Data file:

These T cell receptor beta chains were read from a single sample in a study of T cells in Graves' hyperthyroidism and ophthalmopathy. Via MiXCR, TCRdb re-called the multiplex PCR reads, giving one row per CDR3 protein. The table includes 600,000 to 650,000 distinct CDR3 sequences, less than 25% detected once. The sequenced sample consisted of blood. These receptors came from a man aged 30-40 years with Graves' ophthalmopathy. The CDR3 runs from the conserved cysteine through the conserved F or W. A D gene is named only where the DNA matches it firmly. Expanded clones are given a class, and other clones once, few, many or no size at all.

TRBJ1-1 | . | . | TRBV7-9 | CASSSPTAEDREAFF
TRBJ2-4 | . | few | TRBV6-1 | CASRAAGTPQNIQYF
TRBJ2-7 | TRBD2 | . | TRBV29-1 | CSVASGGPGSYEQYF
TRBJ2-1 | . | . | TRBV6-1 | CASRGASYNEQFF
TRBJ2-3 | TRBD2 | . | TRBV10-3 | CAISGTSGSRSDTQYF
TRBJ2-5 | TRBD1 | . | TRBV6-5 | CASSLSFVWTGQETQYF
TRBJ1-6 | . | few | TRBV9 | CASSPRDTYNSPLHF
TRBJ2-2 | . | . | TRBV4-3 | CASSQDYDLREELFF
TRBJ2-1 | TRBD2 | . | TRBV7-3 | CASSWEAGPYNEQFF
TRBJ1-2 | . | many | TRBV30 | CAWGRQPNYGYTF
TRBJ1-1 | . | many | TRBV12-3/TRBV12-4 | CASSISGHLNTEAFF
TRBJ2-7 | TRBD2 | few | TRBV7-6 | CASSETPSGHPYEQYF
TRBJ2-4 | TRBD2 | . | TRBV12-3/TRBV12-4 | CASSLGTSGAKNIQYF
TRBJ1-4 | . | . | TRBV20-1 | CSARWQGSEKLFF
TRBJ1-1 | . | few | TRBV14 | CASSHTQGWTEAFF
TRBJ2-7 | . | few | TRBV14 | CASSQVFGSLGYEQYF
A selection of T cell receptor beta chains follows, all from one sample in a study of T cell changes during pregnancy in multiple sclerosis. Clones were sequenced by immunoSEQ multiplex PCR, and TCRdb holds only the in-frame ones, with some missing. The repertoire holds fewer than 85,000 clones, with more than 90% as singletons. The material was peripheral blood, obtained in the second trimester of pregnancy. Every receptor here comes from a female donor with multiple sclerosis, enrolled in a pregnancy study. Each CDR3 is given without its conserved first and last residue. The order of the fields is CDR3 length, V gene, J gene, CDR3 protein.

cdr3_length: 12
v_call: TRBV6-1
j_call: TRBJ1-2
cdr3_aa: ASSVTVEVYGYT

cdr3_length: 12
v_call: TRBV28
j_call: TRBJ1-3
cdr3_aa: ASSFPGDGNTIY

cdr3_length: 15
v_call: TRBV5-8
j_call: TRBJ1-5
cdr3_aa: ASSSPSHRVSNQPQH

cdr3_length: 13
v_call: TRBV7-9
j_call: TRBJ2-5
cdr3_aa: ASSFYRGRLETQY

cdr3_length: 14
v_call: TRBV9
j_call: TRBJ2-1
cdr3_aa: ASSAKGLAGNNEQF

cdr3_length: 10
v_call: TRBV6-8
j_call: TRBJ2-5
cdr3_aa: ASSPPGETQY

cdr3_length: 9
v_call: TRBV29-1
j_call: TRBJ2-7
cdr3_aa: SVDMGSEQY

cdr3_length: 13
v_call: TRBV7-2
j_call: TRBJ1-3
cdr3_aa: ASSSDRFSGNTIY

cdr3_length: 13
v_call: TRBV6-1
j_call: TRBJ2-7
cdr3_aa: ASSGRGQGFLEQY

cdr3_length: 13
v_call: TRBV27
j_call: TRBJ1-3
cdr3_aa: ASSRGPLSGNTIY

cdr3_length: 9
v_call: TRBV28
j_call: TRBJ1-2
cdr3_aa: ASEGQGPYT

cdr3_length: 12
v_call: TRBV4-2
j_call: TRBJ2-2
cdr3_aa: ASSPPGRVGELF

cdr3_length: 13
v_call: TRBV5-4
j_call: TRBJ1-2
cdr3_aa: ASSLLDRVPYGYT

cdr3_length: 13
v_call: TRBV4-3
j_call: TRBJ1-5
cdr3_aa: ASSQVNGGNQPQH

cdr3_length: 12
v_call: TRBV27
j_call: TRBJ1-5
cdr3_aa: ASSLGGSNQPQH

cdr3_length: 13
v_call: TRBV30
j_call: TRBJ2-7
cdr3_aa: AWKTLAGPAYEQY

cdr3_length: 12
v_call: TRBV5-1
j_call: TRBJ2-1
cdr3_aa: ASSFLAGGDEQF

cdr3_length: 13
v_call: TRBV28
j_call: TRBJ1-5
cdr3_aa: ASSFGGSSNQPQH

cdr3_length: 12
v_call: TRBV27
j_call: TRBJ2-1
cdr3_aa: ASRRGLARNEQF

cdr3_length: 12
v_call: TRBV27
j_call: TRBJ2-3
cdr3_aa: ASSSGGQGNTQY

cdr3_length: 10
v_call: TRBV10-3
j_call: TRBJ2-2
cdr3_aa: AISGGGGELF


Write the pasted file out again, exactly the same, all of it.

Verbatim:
These T cell receptor beta chains were read from a single sample in a study of T cells in Graves' hyperthyroidism and ophthalmopathy. Via MiXCR, TCRdb re-called the multiplex PCR reads, giving one row per CDR3 protein. The table includes 600,000 to 650,000 distinct CDR3 sequences, less than 25% detected once. The sequenced sample consisted of blood. These receptors came from a man aged 30-40 years with Graves' ophthalmopathy. The CDR3 runs from the conserved cysteine through the conserved F or W. A D gene is named only where the DNA matches it firmly. Expanded clones are given a class, and other clones once, few, many or no size at all.

TRBJ1-1 | . | . | TRBV7-9 | CASSSPTAEDREAFF
TRBJ2-4 | . | few | TRBV6-1 | CASRAAGTPQNIQYF
TRBJ2-7 | TRBD2 | . | TRBV29-1 | CSVASGGPGSYEQYF
TRBJ2-1 | . | . | TRBV6-1 | CASRGASYNEQFF
TRBJ2-3 | TRBD2 | . | TRBV10-3 | CAISGTSGSRSDTQYF
TRBJ2-5 | TRBD1 | . | TRBV6-5 | CASSLSFVWTGQETQYF
TRBJ1-6 | . | few | TRBV9 | CASSPRDTYNSPLHF
TRBJ2-2 | . | . | TRBV4-3 | CASSQDYDLREELFF
TRBJ2-1 | TRBD2 | . | TRBV7-3 | CASSWEAGPYNEQFF
TRBJ1-2 | . | many | TRBV30 | CAWGRQPNYGYTF
TRBJ1-1 | . | many | TRBV12-3/TRBV12-4 | CASSISGHLNTEAFF
TRBJ2-7 | TRBD2 | few | TRBV7-6 | CASSETPSGHPYEQYF
TRBJ2-4 | TRBD2 | . | TRBV12-3/TRBV12-4 | CASSLGTSGAKNIQYF
TRBJ1-4 | . | . | TRBV20-1 | CSARWQGSEKLFF
TRBJ1-1 | . | few | TRBV14 | CASSHTQGWTEAFF
TRBJ2-7 | . | few | TRBV14 | CASSQVFGSLGYEQYF
A selection of T cell receptor beta chains follows, all from one sample in a study of T cell changes during pregnancy in multiple sclerosis. Clones were sequenced by immunoSEQ multiplex PCR, and TCRdb holds only the in-frame ones, with some missing. The repertoire holds fewer than 85,000 clones, with more than 90% as singletons. The material was peripheral blood, obtained in the second trimester of pregnancy. Every receptor here comes from a female donor with multiple sclerosis, enrolled in a pregnancy study. Each CDR3 is given without its conserved first and last residue. The order of the fields is CDR3 length, V gene, J gene, CDR3 protein.

cdr3_length: 12
v_call: TRBV6-1
j_call: TRBJ1-2
cdr3_aa: ASSVTVEVYGYT

cdr3_length: 12
v_call: TRBV28
j_call: TRBJ1-3
cdr3_aa: ASSFPGDGNTIY

cdr3_length: 15
v_call: TRBV5-8
j_call: TRBJ1-5
cdr3_aa: ASSSPSHRVSNQPQH

cdr3_length: 13
v_call: TRBV7-9
j_call: TRBJ2-5
cdr3_aa: ASSFYRGRLETQY

cdr3_length: 14
v_call: TRBV9
j_call: TRBJ2-1
cdr3_aa: ASSAKGLAGNNEQF

cdr3_length: 10
v_call: TRBV6-8
j_call: TRBJ2-5
cdr3_aa: ASSPPGETQY

cdr3_length: 9
v_call: TRBV29-1
j_call: TRBJ2-7
cdr3_aa: SVDMGSEQY

cdr3_length: 13
v_call: TRBV7-2
j_call: TRBJ1-3
cdr3_aa: ASSSDRFSGNTIY

cdr3_length: 13
v_call: TRBV6-1
j_call: TRBJ2-7
cdr3_aa: ASSGRGQGFLEQY

cdr3_length: 13
v_call: TRBV27
j_call: TRBJ1-3
cdr3_aa: ASSRGPLSGNTIY

cdr3_length: 9
v_call: TRBV28
j_call: TRBJ1-2
cdr3_aa: ASEGQGPYT

cdr3_length: 12
v_call: TRBV4-2
j_call: TRBJ2-2
cdr3_aa: ASSPPGRVGELF

cdr3_length: 13
v_call: TRBV5-4
j_call: TRBJ1-2
cdr3_aa: ASSLLDRVPYGYT

cdr3_length: 13
v_call: TRBV4-3
j_call: TRBJ1-5
cdr3_aa: ASSQVNGGNQPQH

cdr3_length: 12
v_call: TRBV27
j_call: TRBJ1-5
cdr3_aa: ASSLGGSNQPQH

cdr3_length: 13
v_call: TRBV30
j_call: TRBJ2-7
cdr3_aa: AWKTLAGPAYEQY

cdr3_length: 12
v_call: TRBV5-1
j_call: TRBJ2-1
cdr3_aa: ASSFLAGGDEQF

cdr3_length: 13
v_call: TRBV28
j_call: TRBJ1-5
cdr3_aa: ASSFGGSSNQPQH

cdr3_length: 12
v_call: TRBV27
j_call: TRBJ2-1
cdr3_aa: ASRRGLARNEQF

cdr3_length: 12
v_call: TRBV27
j_call: TRBJ2-3
cdr3_aa: ASSSGGQGNTQY

cdr3_length: 10
v_call: TRBV10-3
j_call: TRBJ2-2
cdr3_aa: AISGGGGELF